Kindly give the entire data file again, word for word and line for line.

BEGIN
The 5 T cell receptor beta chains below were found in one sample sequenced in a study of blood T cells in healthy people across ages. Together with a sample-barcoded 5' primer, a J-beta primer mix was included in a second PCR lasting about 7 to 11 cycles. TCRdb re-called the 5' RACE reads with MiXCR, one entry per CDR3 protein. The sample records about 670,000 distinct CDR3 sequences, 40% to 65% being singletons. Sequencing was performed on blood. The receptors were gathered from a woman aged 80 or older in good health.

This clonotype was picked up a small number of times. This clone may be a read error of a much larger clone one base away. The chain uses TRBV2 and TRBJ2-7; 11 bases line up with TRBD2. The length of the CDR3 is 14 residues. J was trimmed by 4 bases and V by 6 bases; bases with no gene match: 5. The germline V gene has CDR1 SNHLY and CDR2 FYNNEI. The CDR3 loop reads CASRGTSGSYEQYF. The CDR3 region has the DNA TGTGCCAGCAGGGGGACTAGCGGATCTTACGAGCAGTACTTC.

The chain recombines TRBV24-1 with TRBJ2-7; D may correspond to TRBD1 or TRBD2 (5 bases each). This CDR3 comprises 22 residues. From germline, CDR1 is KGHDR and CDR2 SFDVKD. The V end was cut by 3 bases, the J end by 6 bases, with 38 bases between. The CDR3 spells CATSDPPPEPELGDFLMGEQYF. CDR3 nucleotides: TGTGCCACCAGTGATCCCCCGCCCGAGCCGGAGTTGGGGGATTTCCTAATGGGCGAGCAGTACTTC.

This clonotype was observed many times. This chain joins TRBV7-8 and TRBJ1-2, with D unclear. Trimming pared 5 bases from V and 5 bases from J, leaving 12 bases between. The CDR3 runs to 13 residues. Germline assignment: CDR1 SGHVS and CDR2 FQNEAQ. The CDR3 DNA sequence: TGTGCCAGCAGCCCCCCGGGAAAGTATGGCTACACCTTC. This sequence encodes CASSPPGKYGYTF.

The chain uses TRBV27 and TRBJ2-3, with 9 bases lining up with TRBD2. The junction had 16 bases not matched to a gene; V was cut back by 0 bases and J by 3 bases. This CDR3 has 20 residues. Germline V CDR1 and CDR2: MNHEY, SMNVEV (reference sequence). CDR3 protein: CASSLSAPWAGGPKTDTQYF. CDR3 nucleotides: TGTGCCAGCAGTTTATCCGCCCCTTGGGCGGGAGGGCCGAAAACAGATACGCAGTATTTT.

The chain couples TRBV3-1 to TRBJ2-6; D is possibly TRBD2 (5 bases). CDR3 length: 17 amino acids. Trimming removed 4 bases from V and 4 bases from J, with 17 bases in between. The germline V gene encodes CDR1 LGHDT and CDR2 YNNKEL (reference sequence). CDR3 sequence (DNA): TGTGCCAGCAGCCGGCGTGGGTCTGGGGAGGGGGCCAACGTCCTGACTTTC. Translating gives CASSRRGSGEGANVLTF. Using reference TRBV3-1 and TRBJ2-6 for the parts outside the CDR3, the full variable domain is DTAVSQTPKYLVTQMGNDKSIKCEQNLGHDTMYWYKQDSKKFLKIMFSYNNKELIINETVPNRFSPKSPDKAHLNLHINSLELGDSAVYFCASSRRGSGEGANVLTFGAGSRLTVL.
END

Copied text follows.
The 5 T cell receptor beta chains below were found in one sample sequenced in a study of blood T cells in healthy people across ages. Together with a sample-barcoded 5' primer, a J-beta primer mix was included in a second PCR lasting about 7 to 11 cycles. TCRdb re-called the 5' RACE reads with MiXCR, one entry per CDR3 protein. The sample records about 670,000 distinct CDR3 sequences, 40% to 65% being singletons. Sequencing was performed on blood. The receptors were gathered from a woman aged 80 or older in good health.

This clonotype was picked up a small number of times. This clone may be a read error of a much larger clone one base away. The chain uses TRBV2 and TRBJ2-7; 11 bases line up with TRBD2. The length of the CDR3 is 14 residues. J was trimmed by 4 bases and V by 6 bases; bases with no gene match: 5. The germline V gene has CDR1 SNHLY and CDR2 FYNNEI. The CDR3 loop reads CASRGTSGSYEQYF. The CDR3 region has the DNA TGTGCCAGCAGGGGGACTAGCGGATCTTACGAGCAGTACTTC.

The chain recombines TRBV24-1 with TRBJ2-7; D may correspond to TRBD1 or TRBD2 (5 bases each). This CDR3 comprises 22 residues. From germline, CDR1 is KGHDR and CDR2 SFDVKD. The V end was cut by 3 bases, the J end by 6 bases, with 38 bases between. The CDR3 spells CATSDPPPEPELGDFLMGEQYF. CDR3 nucleotides: TGTGCCACCAGTGATCCCCCGCCCGAGCCGGAGTTGGGGGATTTCCTAATGGGCGAGCAGTACTTC.

This clonotype was observed many times. This chain joins TRBV7-8 and TRBJ1-2, with D unclear. Trimming pared 5 bases from V and 5 bases from J, leaving 12 bases between. The CDR3 runs to 13 residues. Germline assignment: CDR1 SGHVS and CDR2 FQNEAQ. The CDR3 DNA sequence: TGTGCCAGCAGCCCCCCGGGAAAGTATGGCTACACCTTC. This sequence encodes CASSPPGKYGYTF.

The chain uses TRBV27 and TRBJ2-3, with 9 bases lining up with TRBD2. The junction had 16 bases not matched to a gene; V was cut back by 0 bases and J by 3 bases. This CDR3 has 20 residues. Germline V CDR1 and CDR2: MNHEY, SMNVEV (reference sequence). CDR3 protein: CASSLSAPWAGGPKTDTQYF. CDR3 nucleotides: TGTGCCAGCAGTTTATCCGCCCCTTGGGCGGGAGGGCCGAAAACAGATACGCAGTATTTT.

The chain couples TRBV3-1 to TRBJ2-6; D is possibly TRBD2 (5 bases). CDR3 length: 17 amino acids. Trimming removed 4 bases from V and 4 bases from J, with 17 bases in between. The germline V gene encodes CDR1 LGHDT and CDR2 YNNKEL (reference sequence). CDR3 sequence (DNA): TGTGCCAGCAGCCGGCGTGGGTCTGGGGAGGGGGCCAACGTCCTGACTTTC. Translating gives CASSRRGSGEGANVLTF. Using reference TRBV3-1 and TRBJ2-6 for the parts outside the CDR3, the full variable domain is DTAVSQTPKYLVTQMGNDKSIKCEQNLGHDTMYWYKQDSKKFLKIMFSYNNKELIINETVPNRFSPKSPDKAHLNLHINSLELGDSAVYFCASSRRGSGEGANVLTFGAGSRLTVL.